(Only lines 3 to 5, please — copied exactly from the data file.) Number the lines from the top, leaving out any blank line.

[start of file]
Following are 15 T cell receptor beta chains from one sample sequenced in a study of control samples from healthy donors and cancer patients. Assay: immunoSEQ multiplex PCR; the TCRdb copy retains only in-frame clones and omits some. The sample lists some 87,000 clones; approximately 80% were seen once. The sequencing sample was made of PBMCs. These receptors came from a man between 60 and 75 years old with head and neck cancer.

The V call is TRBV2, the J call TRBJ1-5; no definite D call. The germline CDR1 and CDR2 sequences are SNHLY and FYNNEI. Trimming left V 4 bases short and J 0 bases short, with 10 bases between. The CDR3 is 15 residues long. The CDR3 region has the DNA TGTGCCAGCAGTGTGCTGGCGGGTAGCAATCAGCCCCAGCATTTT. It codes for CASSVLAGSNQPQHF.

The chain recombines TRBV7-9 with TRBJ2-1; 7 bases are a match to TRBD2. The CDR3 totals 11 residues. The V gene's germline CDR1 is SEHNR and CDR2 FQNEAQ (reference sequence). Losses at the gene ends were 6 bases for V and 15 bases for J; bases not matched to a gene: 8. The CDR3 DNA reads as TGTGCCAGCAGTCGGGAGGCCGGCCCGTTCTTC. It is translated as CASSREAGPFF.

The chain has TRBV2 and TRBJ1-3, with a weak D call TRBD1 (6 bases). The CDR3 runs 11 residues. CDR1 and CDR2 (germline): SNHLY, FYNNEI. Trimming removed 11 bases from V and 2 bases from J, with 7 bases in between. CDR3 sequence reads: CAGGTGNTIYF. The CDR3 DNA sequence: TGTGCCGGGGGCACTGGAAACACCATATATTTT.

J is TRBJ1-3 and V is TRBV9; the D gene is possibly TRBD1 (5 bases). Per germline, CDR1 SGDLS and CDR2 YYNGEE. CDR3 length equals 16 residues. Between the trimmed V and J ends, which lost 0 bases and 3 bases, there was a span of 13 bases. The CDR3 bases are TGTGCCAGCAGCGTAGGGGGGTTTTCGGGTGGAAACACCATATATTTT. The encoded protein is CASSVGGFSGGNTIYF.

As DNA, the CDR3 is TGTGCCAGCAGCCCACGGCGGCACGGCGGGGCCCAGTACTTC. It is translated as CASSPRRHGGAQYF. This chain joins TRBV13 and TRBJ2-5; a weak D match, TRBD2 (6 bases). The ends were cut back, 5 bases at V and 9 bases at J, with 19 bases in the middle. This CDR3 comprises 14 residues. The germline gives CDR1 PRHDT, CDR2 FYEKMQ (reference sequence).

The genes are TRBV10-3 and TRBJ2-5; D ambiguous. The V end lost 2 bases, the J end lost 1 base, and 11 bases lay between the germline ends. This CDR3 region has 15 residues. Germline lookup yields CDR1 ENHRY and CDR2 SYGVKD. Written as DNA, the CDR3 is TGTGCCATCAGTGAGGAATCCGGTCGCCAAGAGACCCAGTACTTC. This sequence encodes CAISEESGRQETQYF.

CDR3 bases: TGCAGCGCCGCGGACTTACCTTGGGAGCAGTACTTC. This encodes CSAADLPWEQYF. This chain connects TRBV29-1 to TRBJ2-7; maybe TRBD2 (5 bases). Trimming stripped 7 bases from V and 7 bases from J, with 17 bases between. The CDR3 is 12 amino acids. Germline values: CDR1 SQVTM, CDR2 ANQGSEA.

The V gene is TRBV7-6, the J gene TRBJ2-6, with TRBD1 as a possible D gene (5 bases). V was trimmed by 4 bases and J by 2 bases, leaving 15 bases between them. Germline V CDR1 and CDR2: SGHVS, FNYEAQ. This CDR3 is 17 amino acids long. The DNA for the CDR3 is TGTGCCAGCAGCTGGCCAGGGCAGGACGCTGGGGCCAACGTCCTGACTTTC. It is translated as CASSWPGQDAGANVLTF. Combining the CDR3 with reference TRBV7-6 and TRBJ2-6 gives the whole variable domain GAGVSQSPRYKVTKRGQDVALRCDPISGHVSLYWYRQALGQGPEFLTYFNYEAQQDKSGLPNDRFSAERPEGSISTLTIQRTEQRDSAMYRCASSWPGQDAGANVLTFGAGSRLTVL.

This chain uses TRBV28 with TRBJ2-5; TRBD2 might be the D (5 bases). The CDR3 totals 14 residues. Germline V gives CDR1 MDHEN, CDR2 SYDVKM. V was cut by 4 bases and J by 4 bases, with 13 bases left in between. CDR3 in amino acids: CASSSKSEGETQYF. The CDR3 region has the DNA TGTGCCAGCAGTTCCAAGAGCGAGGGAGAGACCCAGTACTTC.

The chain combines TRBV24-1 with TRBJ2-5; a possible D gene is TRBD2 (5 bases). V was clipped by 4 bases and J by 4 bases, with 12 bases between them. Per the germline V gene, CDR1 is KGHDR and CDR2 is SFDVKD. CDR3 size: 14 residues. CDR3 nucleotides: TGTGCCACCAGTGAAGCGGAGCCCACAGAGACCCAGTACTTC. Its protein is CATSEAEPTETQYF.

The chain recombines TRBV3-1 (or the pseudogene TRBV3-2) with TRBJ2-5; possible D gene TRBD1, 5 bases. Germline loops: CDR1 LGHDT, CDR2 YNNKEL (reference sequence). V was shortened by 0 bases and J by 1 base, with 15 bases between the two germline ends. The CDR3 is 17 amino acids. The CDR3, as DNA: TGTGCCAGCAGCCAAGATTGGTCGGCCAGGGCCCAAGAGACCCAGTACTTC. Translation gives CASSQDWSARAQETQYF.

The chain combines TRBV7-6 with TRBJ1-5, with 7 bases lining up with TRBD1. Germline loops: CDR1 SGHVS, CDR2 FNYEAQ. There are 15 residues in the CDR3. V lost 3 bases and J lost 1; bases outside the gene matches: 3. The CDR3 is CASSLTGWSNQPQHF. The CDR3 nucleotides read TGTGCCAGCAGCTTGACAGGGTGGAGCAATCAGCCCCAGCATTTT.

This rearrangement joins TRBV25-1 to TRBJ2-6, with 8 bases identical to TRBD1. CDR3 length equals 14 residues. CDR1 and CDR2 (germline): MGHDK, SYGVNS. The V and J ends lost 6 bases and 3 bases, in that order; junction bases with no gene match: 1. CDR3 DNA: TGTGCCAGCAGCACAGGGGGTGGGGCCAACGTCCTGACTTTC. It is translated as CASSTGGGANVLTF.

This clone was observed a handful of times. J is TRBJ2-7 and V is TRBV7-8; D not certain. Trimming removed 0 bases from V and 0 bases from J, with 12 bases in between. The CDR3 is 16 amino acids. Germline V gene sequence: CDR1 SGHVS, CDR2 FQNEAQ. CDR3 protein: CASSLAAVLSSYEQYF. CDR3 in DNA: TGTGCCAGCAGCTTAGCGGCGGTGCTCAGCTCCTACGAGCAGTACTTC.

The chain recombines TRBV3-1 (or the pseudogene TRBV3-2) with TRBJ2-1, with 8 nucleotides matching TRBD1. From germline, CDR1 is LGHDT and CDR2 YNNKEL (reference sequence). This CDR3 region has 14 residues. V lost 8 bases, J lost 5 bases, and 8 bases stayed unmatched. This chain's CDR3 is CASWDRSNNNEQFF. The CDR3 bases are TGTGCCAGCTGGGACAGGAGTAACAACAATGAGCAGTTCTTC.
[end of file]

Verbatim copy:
The chain recombines TRBV7-9 with TRBJ2-1; 7 bases are a match to TRBD2. The CDR3 totals 11 residues. The V gene's germline CDR1 is SEHNR and CDR2 FQNEAQ (reference sequence). Losses at the gene ends were 6 bases for V and 15 bases for J; bases not matched to a gene: 8. The CDR3 DNA reads as TGTGCCAGCAGTCGGGAGGCCGGCCCGTTCTTC. It is translated as CASSREAGPFF.

The chain has TRBV2 and TRBJ1-3, with a weak D call TRBD1 (6 bases). The CDR3 runs 11 residues. CDR1 and CDR2 (germline): SNHLY, FYNNEI. Trimming removed 11 bases from V and 2 bases from J, with 7 bases in between. CDR3 sequence reads: CAGGTGNTIYF. The CDR3 DNA sequence: TGTGCCGGGGGCACTGGAAACACCATATATTTT.

J is TRBJ1-3 and V is TRBV9; the D gene is possibly TRBD1 (5 bases). Per germline, CDR1 SGDLS and CDR2 YYNGEE. CDR3 length equals 16 residues. Between the trimmed V and J ends, which lost 0 bases and 3 bases, there was a span of 13 bases. The CDR3 bases are TGTGCCAGCAGCGTAGGGGGGTTTTCGGGTGGAAACACCATATATTTT. The encoded protein is CASSVGGFSGGNTIYF.